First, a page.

Panos Eliades will be with Lewis tonight in New York as he bids to become the undisputed heavyweight champion of the world. At home, however, the manager's running of the college is the subject of inquiries by the Inland Revenue, the Department of Social Security (DSS) and the Institute of Chartered Accountants (ICA).
The Lennox Lewis College was opened in 1995 to help problem children in the East End of London, where Lewis was born. The boxer and Mr Eliades reportedly sank pounds 1m into the venture to help persistent criminal offenders, truants and children expelled from ordinary schools.
However, after three years of hand-to-mouth funding, the college closed last July and is now being used as a gym for professional, adult boxers.
Mr Eliades, an accountant, is being investigated by the ICA after complaints from
three former teachers at the
school who were made redundant only to find they could not claim benefits because their National Insurance contributions and income tax payments - which had been deducted from their wages at the college - had not been passed on to the authorities.
The institute confirmed yesterday that it was "actively investigating" Mr Eliades. Correspondence seen by The Independent shows that he is rejecting allegations of professional misconduct.
The college was run by Team Solo Ltd, of which Mr Eliades was the sole director. However, once the ICA began looking into the lecturers' complaints, Mr Eliades told the institute's investigator, Nigel Howell, that the college's staff were actually employed by another company - Team Solo Management Ltd - which was supposed to pay their salaries.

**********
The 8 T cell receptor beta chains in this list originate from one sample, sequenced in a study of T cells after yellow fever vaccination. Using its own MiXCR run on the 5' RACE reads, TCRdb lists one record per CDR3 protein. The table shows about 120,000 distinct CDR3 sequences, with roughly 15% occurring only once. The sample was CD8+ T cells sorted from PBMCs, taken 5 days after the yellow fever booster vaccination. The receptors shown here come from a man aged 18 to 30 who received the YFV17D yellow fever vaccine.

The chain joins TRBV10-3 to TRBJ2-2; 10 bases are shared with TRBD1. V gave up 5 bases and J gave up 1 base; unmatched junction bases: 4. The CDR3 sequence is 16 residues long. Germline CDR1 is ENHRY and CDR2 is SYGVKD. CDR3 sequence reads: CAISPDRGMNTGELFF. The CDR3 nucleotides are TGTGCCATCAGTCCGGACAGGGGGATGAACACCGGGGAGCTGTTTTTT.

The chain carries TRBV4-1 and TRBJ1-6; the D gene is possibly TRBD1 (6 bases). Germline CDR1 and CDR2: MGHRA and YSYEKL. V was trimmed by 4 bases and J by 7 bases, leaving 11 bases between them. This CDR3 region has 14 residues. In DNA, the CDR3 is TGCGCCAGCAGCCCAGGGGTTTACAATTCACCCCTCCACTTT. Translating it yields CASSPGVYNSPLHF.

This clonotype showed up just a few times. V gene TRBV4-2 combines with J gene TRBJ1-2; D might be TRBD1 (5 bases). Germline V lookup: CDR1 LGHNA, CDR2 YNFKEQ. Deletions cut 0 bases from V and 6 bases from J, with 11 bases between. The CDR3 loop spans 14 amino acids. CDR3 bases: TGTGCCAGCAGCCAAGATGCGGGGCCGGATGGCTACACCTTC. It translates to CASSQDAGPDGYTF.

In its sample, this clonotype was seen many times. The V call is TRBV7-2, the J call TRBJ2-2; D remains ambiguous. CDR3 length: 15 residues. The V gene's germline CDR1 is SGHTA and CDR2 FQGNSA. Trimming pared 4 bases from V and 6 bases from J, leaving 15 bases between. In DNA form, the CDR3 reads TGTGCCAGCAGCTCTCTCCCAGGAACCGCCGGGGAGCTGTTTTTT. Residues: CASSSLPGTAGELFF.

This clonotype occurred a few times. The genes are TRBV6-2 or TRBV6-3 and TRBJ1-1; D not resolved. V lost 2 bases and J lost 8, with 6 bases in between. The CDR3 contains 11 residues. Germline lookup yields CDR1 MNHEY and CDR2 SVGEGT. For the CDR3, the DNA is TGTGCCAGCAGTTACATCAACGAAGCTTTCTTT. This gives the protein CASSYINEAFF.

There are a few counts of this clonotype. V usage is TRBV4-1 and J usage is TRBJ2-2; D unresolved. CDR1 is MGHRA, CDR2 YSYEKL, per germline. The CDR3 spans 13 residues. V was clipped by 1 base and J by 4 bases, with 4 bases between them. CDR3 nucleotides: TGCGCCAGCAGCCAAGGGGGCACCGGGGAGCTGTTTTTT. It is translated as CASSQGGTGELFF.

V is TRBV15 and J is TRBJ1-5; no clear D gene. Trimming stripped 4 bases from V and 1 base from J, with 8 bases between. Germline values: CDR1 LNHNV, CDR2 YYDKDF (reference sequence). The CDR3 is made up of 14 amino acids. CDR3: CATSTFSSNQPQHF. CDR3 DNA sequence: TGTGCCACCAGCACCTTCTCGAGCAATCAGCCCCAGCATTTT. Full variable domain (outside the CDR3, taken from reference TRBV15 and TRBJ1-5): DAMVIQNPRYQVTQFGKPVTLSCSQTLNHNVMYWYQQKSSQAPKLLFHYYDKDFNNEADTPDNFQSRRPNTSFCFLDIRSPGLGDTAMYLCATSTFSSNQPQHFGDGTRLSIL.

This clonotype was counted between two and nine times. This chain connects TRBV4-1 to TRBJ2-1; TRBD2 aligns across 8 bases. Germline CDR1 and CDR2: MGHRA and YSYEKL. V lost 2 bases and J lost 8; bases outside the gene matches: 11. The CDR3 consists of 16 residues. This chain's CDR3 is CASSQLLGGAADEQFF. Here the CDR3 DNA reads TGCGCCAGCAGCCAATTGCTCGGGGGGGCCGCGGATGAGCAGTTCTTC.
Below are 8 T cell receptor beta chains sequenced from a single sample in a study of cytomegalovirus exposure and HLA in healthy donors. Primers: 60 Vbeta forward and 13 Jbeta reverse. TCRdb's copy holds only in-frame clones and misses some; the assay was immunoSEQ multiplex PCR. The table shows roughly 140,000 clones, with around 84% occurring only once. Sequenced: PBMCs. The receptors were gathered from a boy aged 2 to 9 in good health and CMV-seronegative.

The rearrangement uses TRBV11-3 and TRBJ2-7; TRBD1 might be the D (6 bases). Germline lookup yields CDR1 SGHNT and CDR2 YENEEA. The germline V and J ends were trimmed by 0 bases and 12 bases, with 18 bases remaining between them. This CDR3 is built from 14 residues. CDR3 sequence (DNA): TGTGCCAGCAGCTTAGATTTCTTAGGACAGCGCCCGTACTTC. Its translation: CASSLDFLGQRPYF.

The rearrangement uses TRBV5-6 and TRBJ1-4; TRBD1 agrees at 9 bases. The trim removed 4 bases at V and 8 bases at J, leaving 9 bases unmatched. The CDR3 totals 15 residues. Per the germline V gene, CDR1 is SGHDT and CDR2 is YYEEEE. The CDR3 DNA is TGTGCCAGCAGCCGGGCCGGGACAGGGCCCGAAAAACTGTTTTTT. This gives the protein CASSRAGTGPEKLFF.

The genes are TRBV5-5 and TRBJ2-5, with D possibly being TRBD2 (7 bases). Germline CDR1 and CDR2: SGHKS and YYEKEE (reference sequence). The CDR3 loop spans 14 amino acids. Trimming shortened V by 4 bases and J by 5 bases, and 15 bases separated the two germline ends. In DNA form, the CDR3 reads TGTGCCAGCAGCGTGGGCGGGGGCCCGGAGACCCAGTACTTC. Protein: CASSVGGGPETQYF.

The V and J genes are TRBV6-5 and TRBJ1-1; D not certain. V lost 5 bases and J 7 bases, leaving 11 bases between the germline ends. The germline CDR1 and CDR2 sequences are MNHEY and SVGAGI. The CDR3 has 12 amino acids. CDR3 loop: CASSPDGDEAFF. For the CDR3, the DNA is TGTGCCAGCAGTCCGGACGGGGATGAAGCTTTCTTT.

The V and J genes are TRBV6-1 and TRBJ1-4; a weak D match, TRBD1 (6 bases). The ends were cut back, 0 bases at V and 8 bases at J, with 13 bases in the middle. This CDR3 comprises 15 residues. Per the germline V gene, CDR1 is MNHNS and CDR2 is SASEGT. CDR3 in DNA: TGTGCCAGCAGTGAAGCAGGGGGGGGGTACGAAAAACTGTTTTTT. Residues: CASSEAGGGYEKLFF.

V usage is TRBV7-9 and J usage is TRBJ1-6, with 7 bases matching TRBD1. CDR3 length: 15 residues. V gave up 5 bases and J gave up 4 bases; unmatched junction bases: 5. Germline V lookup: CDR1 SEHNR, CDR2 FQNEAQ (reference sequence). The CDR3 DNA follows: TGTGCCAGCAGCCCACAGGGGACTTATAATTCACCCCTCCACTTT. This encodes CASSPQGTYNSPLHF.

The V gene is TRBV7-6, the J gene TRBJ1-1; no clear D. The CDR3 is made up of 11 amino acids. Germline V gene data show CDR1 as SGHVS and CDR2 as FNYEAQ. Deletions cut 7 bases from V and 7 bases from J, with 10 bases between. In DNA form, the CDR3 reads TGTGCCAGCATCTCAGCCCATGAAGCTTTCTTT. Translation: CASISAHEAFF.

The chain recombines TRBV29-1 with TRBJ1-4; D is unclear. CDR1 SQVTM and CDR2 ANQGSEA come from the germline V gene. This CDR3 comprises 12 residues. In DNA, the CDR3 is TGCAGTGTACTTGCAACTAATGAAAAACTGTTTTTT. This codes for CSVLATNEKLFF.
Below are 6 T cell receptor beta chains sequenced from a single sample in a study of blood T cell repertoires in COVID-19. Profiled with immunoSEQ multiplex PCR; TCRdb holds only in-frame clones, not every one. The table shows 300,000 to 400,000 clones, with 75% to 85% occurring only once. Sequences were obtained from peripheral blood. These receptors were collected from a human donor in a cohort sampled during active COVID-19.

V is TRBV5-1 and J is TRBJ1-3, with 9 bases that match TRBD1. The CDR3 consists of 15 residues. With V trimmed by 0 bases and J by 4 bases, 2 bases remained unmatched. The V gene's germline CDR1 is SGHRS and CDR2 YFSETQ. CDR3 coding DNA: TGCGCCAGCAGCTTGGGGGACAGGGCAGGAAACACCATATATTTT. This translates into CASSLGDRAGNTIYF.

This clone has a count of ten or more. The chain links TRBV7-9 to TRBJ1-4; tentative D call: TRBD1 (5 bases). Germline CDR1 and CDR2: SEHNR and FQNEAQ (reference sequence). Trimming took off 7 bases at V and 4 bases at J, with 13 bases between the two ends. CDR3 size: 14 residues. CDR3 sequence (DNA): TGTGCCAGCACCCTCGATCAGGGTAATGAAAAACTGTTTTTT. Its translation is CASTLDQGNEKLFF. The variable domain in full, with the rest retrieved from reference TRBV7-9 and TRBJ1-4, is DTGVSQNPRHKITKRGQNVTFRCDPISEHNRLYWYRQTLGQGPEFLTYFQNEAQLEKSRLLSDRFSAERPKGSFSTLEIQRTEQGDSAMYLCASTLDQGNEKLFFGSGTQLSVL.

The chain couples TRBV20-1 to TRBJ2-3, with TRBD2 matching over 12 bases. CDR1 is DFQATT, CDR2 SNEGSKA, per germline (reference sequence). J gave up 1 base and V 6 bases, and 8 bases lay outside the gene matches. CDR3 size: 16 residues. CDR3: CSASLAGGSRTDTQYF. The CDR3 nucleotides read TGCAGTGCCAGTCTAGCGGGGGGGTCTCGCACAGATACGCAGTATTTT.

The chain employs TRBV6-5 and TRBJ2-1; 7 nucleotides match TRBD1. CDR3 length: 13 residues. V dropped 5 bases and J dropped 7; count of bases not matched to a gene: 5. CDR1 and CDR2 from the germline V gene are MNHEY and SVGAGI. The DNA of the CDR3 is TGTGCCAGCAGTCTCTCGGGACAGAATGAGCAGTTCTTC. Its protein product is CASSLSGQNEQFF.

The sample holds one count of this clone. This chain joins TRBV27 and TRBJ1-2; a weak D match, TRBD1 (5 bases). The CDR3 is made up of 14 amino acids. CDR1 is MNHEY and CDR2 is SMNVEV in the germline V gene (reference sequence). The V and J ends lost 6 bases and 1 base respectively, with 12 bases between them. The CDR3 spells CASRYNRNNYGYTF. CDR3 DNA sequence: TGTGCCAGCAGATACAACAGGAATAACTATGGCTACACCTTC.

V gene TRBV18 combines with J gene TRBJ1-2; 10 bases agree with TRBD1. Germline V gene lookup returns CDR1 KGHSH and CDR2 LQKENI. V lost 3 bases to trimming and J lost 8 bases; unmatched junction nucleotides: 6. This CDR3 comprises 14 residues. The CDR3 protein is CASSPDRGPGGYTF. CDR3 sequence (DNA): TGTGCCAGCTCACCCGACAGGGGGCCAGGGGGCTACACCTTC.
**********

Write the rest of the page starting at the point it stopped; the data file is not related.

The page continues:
Bank records show that salaries for the 16 staff were indeed transferred from an account at Barclays in the name of Team Solo Management Ltd. Responsibility for wages rested with that company, said Mr Eliades, and he was not a shareholder in it. But the address to which bank statements for Team Solo Management were sent was: "Panos Eliades Ltd, 6 Bloomsbury Square, London." Mr Panos told the ICA: "I have been unable to locate any paperwork relating to payment of monies to the Inland Revenue."
Exactly how much money has gone astray is not known. The DSS has confirmed that a specialist unit is trying to locate the contributions made by staff.
Kevin Grice, 43, the former deputy principal of the college, is one of three teachers who won claims for unfair dismissal after being made redundant a year ago. He said: "At least five of the nine teachers have experienced similar problems with their tax and National Insurance contributions."
The college taught vocational subjects such as plumbing and music technology. Lewis, 33, who had himself been excluded from primary school, had little hands-on involvement.
Team Solo Management Ltd was wound up last June, while Mr Eliades' sports promotion company, Panix Promotions Ltd, which was underwriting the operation with Lewis, was running a pounds 666,000 deficit, according to accounts for 1998.
Panix's auditors, Lee Christian & Co, refused to pass these accounts because they felt Mr Eliades, an accountant, had not given them enough information.
A spokeswoman at Panos Eliades, Franklin & Co, Mr Eliades' insolvency practice, said that many false allegations had been made but he was "too busy" in New York to comment.